Calif. Bars the Calculation of Tort Damages Based mostly on Race, Gender and Ethnicity

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Nora Freeman Engstrom(left) and Robert L. Rabin(right) professors with Stanford Law School.

Professors Nora Freeman Engstrom (left) and Robert L. Rabin (right) at Stanford Law School.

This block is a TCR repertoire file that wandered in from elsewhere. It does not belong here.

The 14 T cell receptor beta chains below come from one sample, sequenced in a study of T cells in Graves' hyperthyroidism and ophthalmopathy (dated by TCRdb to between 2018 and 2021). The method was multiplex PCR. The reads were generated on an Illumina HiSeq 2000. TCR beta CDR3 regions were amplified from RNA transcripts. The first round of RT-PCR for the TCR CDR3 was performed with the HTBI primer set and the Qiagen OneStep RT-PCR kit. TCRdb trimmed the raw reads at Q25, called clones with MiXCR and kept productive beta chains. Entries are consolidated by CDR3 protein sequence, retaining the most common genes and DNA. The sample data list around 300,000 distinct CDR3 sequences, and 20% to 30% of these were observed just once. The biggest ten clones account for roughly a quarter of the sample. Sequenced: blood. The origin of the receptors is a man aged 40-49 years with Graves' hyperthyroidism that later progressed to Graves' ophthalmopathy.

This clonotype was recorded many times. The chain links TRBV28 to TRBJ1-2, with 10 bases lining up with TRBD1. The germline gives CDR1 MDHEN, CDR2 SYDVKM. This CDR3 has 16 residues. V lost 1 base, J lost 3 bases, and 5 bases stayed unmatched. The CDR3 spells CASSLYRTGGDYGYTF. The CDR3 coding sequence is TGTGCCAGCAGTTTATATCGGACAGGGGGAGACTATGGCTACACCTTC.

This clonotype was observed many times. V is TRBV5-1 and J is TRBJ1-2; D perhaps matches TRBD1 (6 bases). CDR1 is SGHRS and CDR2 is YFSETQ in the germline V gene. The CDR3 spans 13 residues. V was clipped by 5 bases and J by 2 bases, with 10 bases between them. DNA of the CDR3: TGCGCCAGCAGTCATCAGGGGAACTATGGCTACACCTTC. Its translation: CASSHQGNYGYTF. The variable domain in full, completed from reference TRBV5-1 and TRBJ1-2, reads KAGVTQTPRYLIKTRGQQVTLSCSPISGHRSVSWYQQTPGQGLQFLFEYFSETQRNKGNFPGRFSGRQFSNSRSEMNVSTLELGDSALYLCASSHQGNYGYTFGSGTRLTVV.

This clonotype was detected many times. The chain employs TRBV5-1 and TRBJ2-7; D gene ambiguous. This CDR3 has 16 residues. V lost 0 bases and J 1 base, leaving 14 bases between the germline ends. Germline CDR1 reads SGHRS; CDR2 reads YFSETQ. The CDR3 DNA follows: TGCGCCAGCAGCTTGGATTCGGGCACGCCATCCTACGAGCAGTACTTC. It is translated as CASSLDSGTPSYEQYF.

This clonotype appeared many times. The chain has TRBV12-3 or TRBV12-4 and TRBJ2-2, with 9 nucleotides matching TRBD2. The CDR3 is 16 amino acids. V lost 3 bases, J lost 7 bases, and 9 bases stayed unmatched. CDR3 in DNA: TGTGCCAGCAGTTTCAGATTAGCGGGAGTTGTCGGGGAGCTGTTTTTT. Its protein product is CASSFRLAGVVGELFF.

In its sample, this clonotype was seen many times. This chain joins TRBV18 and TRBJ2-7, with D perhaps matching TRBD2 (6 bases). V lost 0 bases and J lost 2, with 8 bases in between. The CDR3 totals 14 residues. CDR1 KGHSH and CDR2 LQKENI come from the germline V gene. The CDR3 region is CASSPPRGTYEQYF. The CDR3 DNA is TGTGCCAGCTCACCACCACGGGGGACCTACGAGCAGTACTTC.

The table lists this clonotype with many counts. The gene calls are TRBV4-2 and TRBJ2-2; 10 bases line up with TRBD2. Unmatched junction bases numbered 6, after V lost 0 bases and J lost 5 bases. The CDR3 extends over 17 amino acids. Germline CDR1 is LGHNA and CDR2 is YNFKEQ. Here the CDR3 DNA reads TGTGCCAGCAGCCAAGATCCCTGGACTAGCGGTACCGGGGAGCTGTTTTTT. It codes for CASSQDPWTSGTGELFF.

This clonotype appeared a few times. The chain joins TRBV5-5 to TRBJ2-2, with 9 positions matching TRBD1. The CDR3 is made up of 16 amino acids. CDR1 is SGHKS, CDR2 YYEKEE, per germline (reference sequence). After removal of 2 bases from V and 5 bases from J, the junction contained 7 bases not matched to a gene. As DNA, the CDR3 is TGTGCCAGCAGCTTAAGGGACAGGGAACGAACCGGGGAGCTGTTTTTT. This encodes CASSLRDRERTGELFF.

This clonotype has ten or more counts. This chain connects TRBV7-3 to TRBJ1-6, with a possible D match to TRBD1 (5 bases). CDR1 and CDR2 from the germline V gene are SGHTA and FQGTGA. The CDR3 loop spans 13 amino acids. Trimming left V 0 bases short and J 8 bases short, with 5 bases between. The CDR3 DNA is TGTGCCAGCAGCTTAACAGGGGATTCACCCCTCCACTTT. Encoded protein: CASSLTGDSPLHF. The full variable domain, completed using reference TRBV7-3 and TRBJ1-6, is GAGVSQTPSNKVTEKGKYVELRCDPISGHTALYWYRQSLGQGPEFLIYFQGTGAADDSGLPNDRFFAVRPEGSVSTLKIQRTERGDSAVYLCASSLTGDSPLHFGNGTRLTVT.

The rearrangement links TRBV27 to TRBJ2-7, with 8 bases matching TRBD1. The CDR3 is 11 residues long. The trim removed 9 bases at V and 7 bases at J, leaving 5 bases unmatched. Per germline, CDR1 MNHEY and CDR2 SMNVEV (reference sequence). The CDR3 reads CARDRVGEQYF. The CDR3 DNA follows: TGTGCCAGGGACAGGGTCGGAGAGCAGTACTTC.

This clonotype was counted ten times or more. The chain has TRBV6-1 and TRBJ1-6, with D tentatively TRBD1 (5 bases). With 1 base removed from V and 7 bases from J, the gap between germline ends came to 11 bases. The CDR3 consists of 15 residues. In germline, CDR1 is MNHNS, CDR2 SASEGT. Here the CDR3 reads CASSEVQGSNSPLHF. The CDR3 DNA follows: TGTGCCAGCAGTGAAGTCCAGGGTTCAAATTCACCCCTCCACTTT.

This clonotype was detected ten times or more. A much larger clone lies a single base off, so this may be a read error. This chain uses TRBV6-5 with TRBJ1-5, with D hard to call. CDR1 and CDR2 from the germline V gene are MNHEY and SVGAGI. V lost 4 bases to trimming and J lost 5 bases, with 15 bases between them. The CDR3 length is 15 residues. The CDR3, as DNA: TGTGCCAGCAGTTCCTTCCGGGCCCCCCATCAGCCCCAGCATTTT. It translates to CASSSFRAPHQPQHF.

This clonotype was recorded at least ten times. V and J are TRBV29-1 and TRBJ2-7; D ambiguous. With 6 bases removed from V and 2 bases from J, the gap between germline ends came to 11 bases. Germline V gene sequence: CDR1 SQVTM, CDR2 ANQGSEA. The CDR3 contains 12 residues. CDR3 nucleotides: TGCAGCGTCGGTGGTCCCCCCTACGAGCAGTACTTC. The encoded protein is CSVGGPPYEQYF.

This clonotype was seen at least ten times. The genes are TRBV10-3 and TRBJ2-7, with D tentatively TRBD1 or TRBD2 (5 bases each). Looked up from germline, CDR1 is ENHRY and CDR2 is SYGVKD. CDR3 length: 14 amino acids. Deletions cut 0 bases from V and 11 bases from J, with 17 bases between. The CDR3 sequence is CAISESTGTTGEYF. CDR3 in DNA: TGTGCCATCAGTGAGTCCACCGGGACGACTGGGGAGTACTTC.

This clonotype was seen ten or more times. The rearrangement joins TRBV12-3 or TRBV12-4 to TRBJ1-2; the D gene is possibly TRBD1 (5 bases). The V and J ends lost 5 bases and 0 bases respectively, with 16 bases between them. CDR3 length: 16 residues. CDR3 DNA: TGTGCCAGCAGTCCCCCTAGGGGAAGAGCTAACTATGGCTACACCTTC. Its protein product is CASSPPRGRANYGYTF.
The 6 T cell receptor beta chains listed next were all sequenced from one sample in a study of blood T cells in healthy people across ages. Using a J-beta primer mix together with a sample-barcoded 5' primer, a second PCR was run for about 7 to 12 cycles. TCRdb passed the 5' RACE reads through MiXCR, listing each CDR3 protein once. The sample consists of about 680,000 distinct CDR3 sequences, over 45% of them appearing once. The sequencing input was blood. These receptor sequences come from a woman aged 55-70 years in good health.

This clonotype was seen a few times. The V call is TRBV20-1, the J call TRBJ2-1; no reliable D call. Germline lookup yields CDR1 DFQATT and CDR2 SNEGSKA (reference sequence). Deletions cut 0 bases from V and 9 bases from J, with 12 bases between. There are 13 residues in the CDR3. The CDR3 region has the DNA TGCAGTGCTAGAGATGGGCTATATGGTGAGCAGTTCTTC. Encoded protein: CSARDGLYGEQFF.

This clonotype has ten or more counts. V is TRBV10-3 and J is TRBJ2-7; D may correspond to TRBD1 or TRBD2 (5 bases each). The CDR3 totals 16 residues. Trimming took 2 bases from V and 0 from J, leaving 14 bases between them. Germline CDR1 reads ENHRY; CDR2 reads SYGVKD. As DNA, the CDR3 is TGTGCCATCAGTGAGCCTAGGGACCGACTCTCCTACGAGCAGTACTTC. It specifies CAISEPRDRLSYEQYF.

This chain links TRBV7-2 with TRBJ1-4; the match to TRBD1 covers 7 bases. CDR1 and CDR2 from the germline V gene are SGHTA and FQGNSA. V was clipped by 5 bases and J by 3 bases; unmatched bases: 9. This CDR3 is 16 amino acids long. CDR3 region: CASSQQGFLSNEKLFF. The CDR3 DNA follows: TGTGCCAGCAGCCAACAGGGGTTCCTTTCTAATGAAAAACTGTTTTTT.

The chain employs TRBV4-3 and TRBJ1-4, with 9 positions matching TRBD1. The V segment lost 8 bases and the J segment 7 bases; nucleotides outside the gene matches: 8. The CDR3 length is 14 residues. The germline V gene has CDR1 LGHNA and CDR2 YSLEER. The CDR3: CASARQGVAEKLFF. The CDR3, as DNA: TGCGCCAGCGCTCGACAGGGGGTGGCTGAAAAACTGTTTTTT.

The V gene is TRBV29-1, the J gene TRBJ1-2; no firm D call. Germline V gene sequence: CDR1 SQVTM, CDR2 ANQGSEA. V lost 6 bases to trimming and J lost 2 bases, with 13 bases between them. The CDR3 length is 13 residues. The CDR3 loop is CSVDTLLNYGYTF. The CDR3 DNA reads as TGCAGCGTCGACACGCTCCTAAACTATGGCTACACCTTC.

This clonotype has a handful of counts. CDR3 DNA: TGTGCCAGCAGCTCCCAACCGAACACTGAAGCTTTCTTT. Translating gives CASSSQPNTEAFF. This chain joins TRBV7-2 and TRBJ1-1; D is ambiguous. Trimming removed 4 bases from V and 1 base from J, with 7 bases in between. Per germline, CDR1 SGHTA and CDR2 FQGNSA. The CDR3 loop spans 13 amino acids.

California has long been a leader in tort law. In the 1963 Greenman v Yuba Power Products case, the state broke new ground by imposing strict liability on manufacturers for defective products, an approach quickly adopted by the Second Restatement of Torts. Five years later, the state went ahead again. In the Dillon v. Legg, the California Supreme Court ruled viewers’ liability for emotional distress, and that same year the Rowland v. Christian lifted the traditional liability categories for landowners. Indeed, the list of “firsts” in California’s tort law is long and varied, including heavyweights like Summers v Tice (1948) who established alternative liability, Tarasoff v Regents of California (1976) who imposed a “duty of warning” About therapists and Sindell v. Abbott Laboratories (1980), which established market share liability for intergenerational harm caused by DES, a drug marketed to pregnant women, supposedly to prevent miscarriages.

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